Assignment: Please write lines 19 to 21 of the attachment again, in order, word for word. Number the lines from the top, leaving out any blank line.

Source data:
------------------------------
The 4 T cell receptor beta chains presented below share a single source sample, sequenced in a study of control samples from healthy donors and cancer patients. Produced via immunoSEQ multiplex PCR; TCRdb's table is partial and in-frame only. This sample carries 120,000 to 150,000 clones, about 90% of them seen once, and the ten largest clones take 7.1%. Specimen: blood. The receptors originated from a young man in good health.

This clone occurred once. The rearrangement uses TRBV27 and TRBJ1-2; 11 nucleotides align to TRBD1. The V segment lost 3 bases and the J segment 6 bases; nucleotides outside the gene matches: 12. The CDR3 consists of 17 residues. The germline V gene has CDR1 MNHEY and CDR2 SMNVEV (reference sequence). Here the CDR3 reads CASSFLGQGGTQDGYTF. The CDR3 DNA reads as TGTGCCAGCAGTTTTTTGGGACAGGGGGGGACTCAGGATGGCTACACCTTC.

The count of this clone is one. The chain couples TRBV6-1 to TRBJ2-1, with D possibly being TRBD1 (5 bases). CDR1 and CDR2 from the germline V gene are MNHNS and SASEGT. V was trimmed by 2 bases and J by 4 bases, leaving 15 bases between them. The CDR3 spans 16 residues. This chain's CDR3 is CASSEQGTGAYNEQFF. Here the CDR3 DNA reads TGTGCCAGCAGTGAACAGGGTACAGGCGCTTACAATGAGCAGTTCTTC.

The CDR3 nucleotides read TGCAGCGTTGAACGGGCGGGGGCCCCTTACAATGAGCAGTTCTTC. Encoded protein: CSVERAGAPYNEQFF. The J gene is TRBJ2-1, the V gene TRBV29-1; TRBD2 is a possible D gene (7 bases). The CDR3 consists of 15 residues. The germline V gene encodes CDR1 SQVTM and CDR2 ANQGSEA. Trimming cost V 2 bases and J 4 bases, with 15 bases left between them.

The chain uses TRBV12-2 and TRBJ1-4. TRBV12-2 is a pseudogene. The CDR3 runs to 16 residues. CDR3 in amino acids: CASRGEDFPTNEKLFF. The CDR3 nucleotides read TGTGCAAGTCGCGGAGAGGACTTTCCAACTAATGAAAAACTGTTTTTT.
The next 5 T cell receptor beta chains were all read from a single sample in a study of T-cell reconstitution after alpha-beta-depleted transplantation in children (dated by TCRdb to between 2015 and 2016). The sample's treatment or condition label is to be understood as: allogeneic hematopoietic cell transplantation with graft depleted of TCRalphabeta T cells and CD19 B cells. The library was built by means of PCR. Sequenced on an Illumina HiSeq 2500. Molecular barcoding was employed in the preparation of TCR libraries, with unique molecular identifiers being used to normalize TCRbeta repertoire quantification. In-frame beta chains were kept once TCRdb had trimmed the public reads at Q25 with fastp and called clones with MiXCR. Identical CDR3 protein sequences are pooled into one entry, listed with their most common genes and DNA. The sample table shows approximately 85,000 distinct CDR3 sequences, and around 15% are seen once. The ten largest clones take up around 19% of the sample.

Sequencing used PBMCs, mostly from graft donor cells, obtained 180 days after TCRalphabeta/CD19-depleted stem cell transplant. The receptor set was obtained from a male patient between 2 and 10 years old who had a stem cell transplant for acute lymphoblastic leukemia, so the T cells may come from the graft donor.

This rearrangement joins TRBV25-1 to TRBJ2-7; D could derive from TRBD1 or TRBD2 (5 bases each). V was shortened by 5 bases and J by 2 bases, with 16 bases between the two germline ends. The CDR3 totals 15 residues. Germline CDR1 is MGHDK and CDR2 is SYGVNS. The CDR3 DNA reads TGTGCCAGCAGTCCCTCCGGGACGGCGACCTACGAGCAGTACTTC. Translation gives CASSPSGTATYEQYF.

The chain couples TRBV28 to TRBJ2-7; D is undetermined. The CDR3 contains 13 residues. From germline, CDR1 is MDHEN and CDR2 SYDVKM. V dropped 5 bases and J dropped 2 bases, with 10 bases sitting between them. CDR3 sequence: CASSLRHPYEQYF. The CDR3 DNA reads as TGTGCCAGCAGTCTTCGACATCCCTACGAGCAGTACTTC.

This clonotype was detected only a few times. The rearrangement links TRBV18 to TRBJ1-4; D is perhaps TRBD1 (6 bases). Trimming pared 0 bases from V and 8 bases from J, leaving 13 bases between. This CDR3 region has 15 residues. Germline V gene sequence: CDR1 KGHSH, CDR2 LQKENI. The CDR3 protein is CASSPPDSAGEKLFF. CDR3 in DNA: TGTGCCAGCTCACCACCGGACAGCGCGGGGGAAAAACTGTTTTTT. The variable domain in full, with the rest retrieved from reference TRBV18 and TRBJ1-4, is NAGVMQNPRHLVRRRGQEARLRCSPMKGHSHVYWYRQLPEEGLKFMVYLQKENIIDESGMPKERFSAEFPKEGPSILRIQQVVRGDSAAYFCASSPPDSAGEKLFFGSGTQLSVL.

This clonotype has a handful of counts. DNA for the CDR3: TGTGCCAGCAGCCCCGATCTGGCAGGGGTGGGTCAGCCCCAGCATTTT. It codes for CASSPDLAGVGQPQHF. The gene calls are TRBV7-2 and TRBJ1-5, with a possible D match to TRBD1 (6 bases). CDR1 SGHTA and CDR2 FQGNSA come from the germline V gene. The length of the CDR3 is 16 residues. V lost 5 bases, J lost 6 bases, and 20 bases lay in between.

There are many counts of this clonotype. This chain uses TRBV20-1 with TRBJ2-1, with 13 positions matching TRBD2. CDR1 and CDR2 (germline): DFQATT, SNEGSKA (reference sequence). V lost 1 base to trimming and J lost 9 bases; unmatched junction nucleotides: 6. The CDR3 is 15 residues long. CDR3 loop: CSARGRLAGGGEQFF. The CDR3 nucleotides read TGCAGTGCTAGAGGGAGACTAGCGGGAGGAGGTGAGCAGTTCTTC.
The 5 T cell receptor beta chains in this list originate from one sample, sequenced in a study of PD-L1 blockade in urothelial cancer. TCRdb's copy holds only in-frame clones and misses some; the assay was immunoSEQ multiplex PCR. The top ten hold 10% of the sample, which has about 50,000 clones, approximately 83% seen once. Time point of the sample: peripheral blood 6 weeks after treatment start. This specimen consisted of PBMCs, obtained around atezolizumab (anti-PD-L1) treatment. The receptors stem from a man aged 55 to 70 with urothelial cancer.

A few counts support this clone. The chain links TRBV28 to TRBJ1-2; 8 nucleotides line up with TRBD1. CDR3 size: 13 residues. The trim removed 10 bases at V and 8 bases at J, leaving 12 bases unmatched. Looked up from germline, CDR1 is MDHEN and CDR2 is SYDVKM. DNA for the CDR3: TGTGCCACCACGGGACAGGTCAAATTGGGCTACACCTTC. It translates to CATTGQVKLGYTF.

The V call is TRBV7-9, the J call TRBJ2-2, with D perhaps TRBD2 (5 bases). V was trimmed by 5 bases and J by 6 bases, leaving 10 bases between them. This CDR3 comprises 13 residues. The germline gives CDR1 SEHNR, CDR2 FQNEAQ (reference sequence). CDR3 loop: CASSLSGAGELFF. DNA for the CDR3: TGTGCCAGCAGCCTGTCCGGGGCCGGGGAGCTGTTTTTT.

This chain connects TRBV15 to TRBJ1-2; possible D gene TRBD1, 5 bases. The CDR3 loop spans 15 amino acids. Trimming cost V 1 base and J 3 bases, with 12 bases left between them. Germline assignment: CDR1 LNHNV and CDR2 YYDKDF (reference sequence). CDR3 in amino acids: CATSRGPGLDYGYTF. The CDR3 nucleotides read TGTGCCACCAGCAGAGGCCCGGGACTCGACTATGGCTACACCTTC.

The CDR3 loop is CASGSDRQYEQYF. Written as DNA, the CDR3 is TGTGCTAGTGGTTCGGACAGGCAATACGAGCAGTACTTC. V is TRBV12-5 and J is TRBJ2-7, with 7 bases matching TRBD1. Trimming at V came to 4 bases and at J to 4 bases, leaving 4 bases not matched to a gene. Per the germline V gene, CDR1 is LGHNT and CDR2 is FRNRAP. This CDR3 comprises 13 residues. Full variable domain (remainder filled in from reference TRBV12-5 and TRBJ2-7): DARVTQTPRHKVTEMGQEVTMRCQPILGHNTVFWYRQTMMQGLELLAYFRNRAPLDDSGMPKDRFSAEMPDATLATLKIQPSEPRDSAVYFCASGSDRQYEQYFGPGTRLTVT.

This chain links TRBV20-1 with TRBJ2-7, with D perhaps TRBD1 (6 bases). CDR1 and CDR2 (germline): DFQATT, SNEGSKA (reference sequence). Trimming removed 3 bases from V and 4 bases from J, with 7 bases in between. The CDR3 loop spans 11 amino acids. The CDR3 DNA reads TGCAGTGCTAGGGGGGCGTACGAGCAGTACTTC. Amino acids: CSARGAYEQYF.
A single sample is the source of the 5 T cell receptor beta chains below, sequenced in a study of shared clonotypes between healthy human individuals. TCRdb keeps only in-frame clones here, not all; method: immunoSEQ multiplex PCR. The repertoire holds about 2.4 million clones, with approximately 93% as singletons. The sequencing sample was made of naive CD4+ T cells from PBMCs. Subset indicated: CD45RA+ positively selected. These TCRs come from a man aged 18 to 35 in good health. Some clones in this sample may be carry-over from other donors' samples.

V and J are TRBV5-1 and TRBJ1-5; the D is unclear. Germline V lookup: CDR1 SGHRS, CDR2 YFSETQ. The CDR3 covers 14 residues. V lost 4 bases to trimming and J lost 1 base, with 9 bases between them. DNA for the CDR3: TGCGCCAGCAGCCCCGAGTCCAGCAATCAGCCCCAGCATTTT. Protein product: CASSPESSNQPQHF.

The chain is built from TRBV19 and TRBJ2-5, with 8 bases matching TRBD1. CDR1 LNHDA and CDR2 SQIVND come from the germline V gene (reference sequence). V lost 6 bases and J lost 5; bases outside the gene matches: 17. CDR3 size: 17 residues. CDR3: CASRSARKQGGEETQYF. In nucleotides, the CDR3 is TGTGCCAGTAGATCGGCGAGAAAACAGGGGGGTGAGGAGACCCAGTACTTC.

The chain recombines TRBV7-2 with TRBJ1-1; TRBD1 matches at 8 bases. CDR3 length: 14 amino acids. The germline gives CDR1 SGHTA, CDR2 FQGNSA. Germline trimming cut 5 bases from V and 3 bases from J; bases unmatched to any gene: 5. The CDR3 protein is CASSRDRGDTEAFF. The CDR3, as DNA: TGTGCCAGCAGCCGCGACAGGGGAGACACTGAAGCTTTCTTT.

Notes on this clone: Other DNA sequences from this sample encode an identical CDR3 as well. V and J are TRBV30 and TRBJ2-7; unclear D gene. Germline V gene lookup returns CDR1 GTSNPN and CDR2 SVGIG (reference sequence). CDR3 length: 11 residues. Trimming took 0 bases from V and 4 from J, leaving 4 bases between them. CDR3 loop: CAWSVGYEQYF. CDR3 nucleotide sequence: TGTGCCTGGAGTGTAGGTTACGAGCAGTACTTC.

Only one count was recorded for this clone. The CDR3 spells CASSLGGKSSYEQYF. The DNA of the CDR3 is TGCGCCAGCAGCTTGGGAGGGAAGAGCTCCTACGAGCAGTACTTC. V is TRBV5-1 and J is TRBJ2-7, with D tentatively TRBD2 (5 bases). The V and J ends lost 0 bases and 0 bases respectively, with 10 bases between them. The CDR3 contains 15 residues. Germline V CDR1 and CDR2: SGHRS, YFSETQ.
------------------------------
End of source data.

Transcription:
A single sample is the source of the 5 T cell receptor beta chains below, sequenced in a study of shared clonotypes between healthy human individuals. TCRdb keeps only in-frame clones here, not all; method: immunoSEQ multiplex PCR. The repertoire holds about 2.4 million clones, with approximately 93% as singletons. The sequencing sample was made of naive CD4+ T cells from PBMCs. Subset indicated: CD45RA+ positively selected. These TCRs come from a man aged 18 to 35 in good health. Some clones in this sample may be carry-over from other donors' samples.

V and J are TRBV5-1 and TRBJ1-5; the D is unclear. Germline V lookup: CDR1 SGHRS, CDR2 YFSETQ. The CDR3 covers 14 residues. V lost 4 bases to trimming and J lost 1 base, with 9 bases between them. DNA for the CDR3: TGCGCCAGCAGCCCCGAGTCCAGCAATCAGCCCCAGCATTTT. Protein product: CASSPESSNQPQHF.

The chain is built from TRBV19 and TRBJ2-5, with 8 bases matching TRBD1. CDR1 LNHDA and CDR2 SQIVND come from the germline V gene (reference sequence). V lost 6 bases and J lost 5; bases outside the gene matches: 17. CDR3 size: 17 residues. CDR3: CASRSARKQGGEETQYF. In nucleotides, the CDR3 is TGTGCCAGTAGATCGGCGAGAAAACAGGGGGGTGAGGAGACCCAGTACTTC.